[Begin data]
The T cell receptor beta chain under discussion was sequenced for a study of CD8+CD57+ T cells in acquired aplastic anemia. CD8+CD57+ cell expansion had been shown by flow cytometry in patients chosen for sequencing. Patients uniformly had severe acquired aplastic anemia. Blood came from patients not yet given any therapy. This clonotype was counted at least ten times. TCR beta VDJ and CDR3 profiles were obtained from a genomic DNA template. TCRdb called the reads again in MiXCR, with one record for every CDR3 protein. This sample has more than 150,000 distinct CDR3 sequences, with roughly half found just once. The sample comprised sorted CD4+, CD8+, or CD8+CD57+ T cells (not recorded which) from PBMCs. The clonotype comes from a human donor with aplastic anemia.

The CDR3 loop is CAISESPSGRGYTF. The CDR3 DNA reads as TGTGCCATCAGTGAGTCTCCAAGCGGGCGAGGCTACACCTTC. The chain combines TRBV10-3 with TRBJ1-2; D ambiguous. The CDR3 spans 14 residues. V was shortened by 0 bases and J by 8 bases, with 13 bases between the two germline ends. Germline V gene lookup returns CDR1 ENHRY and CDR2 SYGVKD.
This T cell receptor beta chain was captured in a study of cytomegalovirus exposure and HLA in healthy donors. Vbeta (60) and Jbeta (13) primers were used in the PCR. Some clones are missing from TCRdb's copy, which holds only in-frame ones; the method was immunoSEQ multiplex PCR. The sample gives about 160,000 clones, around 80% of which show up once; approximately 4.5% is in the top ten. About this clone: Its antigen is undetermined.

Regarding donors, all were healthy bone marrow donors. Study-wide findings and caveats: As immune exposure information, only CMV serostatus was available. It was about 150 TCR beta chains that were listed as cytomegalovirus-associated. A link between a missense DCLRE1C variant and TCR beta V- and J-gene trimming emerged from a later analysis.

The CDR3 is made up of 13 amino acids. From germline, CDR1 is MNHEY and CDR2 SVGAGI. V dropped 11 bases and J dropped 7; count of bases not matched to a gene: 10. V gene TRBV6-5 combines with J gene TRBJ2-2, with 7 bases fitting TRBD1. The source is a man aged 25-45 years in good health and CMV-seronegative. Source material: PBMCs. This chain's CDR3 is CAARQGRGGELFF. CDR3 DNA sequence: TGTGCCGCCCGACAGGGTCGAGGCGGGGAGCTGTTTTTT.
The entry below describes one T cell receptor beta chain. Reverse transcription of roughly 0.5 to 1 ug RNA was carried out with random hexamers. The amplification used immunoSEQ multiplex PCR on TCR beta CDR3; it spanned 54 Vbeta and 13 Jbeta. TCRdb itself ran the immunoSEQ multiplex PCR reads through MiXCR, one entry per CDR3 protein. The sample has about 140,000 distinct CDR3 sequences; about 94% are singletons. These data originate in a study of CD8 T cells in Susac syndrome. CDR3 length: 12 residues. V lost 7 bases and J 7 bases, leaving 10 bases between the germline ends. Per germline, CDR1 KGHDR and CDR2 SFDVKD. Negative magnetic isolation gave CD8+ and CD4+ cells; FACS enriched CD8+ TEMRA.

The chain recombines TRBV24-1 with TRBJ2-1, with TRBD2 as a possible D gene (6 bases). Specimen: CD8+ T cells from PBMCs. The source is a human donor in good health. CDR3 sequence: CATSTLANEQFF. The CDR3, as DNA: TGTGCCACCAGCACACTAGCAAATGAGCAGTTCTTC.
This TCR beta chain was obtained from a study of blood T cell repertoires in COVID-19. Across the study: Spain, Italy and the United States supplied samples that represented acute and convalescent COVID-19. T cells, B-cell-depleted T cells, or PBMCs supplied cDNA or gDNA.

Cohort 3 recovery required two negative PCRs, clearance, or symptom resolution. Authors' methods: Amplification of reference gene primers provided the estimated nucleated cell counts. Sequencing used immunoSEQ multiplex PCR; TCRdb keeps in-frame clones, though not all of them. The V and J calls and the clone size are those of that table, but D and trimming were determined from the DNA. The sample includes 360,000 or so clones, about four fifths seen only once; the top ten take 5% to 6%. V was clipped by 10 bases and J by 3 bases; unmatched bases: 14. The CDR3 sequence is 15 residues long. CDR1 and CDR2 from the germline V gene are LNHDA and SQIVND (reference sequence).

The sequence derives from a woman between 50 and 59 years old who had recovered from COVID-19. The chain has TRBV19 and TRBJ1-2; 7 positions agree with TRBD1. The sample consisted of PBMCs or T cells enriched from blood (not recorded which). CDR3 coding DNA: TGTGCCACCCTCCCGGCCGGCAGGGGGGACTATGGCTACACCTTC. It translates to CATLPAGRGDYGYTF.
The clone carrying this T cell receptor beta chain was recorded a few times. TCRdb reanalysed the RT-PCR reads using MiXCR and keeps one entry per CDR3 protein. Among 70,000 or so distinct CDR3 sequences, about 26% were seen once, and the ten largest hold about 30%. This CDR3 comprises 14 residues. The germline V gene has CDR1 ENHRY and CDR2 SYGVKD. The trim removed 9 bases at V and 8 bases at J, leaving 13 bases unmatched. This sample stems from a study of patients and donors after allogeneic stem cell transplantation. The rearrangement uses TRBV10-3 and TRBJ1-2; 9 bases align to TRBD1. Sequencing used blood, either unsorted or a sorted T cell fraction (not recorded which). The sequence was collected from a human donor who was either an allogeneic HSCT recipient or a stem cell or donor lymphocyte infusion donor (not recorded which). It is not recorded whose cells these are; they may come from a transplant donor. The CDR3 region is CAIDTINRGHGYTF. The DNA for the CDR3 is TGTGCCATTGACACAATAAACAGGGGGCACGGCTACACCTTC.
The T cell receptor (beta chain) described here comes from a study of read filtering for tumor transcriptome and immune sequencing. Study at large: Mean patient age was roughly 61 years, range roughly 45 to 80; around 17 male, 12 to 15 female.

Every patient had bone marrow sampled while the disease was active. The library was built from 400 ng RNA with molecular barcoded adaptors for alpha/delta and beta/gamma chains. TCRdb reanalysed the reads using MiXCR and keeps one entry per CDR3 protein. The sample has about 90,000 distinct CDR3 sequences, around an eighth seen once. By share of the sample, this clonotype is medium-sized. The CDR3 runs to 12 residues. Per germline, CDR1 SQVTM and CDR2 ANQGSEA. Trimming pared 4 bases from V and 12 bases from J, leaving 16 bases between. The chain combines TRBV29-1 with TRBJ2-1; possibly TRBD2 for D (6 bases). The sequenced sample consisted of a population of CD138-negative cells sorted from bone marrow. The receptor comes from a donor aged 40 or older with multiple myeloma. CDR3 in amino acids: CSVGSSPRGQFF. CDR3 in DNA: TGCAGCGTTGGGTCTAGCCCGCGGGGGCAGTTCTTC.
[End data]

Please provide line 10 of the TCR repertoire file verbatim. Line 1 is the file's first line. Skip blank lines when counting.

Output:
The sequence derives from a woman between 50 and 59 years old who had recovered from COVID-19. The chain has TRBV19 and TRBJ1-2; 7 positions agree with TRBD1. The sample consisted of PBMCs or T cells enriched from blood (not recorded which). CDR3 coding DNA: TGTGCCACCCTCCCGGCCGGCAGGGGGGACTATGGCTACACCTTC. It translates to CATLPAGRGDYGYTF.